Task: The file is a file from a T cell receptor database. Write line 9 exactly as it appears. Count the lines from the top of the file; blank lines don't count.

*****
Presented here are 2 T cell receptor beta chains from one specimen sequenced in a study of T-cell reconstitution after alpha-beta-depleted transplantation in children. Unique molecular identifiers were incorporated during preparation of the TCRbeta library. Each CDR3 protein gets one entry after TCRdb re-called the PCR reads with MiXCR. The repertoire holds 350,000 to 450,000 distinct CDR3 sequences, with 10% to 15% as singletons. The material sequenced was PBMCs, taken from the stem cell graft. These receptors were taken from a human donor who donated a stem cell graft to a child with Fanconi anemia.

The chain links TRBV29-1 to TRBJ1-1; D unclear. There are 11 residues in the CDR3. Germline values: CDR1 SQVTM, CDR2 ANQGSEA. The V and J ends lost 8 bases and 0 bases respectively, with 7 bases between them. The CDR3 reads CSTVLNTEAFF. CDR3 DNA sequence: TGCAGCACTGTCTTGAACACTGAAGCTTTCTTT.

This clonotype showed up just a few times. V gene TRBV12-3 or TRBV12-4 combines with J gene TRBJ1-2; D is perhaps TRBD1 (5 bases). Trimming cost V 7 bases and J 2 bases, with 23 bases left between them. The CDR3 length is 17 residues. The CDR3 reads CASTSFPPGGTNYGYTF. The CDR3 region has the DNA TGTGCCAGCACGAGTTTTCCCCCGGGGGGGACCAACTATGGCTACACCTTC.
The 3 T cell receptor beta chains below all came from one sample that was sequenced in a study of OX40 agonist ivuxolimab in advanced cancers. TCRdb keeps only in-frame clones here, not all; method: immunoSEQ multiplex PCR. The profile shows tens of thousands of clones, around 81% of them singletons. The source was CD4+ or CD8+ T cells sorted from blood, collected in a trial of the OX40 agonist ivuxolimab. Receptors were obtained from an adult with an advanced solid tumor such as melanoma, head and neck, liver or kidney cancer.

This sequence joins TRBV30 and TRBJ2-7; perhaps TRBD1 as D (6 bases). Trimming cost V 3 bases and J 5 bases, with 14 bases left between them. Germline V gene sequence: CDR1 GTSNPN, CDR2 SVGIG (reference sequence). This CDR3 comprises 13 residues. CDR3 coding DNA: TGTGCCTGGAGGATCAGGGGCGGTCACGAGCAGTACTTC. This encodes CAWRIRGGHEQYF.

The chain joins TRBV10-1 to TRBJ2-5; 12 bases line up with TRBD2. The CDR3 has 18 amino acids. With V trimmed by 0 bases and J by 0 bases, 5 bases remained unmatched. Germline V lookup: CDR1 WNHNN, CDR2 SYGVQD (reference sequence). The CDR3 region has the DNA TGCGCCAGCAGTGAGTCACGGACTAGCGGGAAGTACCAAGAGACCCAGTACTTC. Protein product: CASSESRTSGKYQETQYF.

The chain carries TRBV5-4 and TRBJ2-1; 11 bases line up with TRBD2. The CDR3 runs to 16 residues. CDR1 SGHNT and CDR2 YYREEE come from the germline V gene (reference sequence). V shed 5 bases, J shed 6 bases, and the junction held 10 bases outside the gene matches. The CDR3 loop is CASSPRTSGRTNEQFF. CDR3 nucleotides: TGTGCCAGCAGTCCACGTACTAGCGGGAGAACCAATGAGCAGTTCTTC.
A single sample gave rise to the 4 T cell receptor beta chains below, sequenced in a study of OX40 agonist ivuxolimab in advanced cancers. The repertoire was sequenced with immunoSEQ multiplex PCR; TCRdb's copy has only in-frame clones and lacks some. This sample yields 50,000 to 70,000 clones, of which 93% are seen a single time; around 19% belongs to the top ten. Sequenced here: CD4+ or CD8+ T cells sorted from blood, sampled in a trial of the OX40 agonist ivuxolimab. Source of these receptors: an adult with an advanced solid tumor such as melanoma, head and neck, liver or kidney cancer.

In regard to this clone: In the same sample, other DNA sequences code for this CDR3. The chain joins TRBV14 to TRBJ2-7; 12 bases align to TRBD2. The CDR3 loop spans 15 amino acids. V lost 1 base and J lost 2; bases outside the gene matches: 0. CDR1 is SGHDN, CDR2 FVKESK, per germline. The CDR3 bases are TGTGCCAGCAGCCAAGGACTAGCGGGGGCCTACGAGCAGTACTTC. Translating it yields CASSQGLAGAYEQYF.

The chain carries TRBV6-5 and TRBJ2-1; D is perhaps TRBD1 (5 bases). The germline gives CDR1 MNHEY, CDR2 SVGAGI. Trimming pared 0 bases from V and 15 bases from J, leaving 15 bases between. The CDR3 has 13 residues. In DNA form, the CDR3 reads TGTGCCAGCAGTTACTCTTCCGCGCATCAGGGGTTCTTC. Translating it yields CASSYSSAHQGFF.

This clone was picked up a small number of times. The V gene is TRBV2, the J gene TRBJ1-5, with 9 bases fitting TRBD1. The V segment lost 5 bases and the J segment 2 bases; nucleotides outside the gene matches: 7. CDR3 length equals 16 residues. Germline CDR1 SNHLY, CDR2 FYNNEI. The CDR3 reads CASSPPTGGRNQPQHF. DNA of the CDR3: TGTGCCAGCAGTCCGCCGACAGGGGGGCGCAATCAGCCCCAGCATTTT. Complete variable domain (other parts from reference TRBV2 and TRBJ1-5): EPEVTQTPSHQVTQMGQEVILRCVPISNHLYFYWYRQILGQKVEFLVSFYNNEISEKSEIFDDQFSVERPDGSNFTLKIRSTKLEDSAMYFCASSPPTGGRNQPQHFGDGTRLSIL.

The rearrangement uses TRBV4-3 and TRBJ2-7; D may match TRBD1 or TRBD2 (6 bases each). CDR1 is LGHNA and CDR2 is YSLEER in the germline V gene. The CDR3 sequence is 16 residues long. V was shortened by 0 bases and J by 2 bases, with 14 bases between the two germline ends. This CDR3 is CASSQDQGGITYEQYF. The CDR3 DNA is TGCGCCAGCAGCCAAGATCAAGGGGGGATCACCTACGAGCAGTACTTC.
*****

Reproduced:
In regard to this clone: In the same sample, other DNA sequences code for this CDR3. The chain joins TRBV14 to TRBJ2-7; 12 bases align to TRBD2. The CDR3 loop spans 15 amino acids. V lost 1 base and J lost 2; bases outside the gene matches: 0. CDR1 is SGHDN, CDR2 FVKESK, per germline. The CDR3 bases are TGTGCCAGCAGCCAAGGACTAGCGGGGGCCTACGAGCAGTACTTC. Translating it yields CASSQGLAGAYEQYF.